Amusing film with Taylor a klutz "who wouldn't hurt a fly" who inadvertently becomes the British spy service's means of eliminating potential leaks and defectors. One of the best of the many spy spoofs that proliferated in the wake of the James Bond franchise's success. The literate and amusing script played with British understatement, which means that modern audiences might miss on some of the subtlety. For example, John Le Mesurier's character is named Chekhov, and his password phrase is "First we must cut down the orchard." (Tamiroff garbles it as "Life is just a bowl of cherry orchards." :)
The script was based on the Boysie Oakes novels of John Gardner, who intended them to "take the piss" out of Bond and put him in the real world. Ironically, Gardner became the writer of the new 007 novels in the 80s, when the franchise was at the nadir of its popularity. The success of the novels helped keep Bond in the public eye until the revitalization of the films with Goldeneye in 1995.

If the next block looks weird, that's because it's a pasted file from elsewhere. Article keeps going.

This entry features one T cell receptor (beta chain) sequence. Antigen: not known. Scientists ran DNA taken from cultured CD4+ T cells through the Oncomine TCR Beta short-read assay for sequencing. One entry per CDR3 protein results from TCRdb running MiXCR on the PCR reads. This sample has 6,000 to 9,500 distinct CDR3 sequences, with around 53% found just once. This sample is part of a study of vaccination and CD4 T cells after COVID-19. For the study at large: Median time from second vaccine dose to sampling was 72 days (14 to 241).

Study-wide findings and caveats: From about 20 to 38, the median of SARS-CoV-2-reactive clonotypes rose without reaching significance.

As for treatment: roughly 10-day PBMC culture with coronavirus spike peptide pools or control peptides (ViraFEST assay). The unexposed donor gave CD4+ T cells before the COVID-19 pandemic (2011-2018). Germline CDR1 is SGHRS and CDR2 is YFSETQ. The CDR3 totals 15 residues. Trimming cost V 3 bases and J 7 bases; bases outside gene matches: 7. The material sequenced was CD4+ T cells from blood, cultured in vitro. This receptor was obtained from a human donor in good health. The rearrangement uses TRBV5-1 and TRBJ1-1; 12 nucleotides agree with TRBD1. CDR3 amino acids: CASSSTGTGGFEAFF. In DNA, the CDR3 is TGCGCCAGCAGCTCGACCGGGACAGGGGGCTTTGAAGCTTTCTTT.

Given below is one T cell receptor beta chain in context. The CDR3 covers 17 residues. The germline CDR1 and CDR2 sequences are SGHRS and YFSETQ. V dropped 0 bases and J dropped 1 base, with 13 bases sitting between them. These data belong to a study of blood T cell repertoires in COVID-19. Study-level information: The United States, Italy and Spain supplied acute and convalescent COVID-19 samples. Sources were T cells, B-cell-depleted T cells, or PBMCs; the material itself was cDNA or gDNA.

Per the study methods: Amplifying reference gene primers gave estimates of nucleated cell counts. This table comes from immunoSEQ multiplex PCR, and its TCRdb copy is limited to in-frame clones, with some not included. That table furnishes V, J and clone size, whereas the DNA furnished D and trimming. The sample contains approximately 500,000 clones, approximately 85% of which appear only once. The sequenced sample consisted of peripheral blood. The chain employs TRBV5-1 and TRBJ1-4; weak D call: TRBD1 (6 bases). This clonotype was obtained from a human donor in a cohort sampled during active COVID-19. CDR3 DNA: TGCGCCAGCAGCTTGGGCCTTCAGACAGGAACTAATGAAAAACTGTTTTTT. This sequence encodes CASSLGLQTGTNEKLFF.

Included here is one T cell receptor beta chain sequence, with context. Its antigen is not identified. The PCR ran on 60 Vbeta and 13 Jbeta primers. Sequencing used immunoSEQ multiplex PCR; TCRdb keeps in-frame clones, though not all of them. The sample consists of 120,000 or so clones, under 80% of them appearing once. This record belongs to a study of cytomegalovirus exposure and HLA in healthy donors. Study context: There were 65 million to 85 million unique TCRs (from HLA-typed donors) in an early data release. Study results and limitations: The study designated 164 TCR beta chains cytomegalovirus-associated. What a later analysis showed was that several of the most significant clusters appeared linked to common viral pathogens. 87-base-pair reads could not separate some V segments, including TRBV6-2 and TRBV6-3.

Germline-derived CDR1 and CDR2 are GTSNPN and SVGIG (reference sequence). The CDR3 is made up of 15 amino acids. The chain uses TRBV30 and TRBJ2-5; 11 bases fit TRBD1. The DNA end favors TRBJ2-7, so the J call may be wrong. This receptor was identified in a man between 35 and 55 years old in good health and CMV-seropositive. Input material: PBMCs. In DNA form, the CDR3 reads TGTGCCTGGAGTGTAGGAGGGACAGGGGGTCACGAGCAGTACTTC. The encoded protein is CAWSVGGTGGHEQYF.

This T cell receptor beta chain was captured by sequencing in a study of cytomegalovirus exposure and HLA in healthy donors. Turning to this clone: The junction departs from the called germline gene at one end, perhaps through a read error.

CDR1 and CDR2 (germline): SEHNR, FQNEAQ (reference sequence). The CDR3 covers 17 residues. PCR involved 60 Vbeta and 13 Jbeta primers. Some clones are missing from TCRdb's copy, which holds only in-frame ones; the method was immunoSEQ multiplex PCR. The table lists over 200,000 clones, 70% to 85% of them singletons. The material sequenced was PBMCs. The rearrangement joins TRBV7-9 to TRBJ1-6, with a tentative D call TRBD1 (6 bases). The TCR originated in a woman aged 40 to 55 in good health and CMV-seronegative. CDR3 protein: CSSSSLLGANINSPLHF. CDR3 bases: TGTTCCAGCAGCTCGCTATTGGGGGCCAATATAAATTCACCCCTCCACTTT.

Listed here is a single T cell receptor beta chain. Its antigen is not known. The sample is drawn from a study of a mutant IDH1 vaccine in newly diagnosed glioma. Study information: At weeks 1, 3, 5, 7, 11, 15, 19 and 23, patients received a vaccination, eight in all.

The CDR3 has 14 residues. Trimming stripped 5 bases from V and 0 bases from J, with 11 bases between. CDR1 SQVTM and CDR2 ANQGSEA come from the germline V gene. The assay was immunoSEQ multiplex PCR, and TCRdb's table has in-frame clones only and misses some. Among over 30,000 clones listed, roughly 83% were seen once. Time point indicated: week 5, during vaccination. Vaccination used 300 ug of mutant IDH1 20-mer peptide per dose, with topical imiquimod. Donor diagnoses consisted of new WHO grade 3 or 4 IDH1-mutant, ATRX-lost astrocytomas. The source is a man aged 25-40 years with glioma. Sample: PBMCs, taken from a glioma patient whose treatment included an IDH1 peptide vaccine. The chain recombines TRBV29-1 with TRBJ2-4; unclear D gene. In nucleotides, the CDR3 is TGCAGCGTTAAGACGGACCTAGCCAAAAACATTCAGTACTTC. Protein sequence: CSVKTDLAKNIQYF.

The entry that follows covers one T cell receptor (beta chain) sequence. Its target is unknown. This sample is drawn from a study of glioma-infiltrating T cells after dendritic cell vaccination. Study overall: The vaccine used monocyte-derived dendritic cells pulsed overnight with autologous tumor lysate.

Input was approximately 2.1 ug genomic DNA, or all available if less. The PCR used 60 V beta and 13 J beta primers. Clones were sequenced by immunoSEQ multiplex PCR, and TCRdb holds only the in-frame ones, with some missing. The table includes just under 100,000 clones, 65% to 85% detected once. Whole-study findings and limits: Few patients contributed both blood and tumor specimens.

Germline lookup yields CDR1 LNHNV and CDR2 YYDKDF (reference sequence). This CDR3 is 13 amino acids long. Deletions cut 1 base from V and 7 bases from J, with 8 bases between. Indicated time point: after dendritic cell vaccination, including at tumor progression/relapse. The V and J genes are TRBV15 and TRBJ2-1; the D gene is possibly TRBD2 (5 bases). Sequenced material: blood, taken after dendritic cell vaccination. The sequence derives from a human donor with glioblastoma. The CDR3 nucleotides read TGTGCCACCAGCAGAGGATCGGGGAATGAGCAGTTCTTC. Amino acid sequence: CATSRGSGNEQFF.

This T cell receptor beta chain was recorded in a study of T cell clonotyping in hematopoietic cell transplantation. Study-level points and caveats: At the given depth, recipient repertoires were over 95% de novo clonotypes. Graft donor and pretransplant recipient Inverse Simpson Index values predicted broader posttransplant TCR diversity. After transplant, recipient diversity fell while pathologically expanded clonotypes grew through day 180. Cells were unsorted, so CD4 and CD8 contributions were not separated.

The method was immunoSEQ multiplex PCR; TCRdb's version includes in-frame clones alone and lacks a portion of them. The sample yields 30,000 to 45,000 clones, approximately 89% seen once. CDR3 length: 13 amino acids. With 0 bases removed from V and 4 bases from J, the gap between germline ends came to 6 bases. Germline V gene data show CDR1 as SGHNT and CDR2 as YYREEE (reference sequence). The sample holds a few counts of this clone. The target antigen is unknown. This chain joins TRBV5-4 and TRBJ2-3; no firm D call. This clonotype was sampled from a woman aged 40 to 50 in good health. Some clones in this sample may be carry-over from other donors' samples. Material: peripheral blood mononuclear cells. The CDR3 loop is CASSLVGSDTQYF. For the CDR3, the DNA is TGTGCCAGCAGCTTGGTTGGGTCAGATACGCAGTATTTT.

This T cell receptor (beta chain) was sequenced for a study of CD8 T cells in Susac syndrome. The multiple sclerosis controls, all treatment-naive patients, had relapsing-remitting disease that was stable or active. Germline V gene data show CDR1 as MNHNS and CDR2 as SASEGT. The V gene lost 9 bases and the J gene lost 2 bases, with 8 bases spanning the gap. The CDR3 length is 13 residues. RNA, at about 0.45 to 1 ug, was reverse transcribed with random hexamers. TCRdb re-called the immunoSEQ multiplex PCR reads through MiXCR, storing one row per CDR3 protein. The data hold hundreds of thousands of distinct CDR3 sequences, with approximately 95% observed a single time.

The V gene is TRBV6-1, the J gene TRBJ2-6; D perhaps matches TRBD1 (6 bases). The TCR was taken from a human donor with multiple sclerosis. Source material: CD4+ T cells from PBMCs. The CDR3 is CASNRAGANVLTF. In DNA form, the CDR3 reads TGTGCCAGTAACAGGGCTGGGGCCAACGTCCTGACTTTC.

One amusing throwaway sight gag has Taylor romping with a pair of black and white spotted dogs. Not dalmatians, certainly, but it cannot have been unintentional!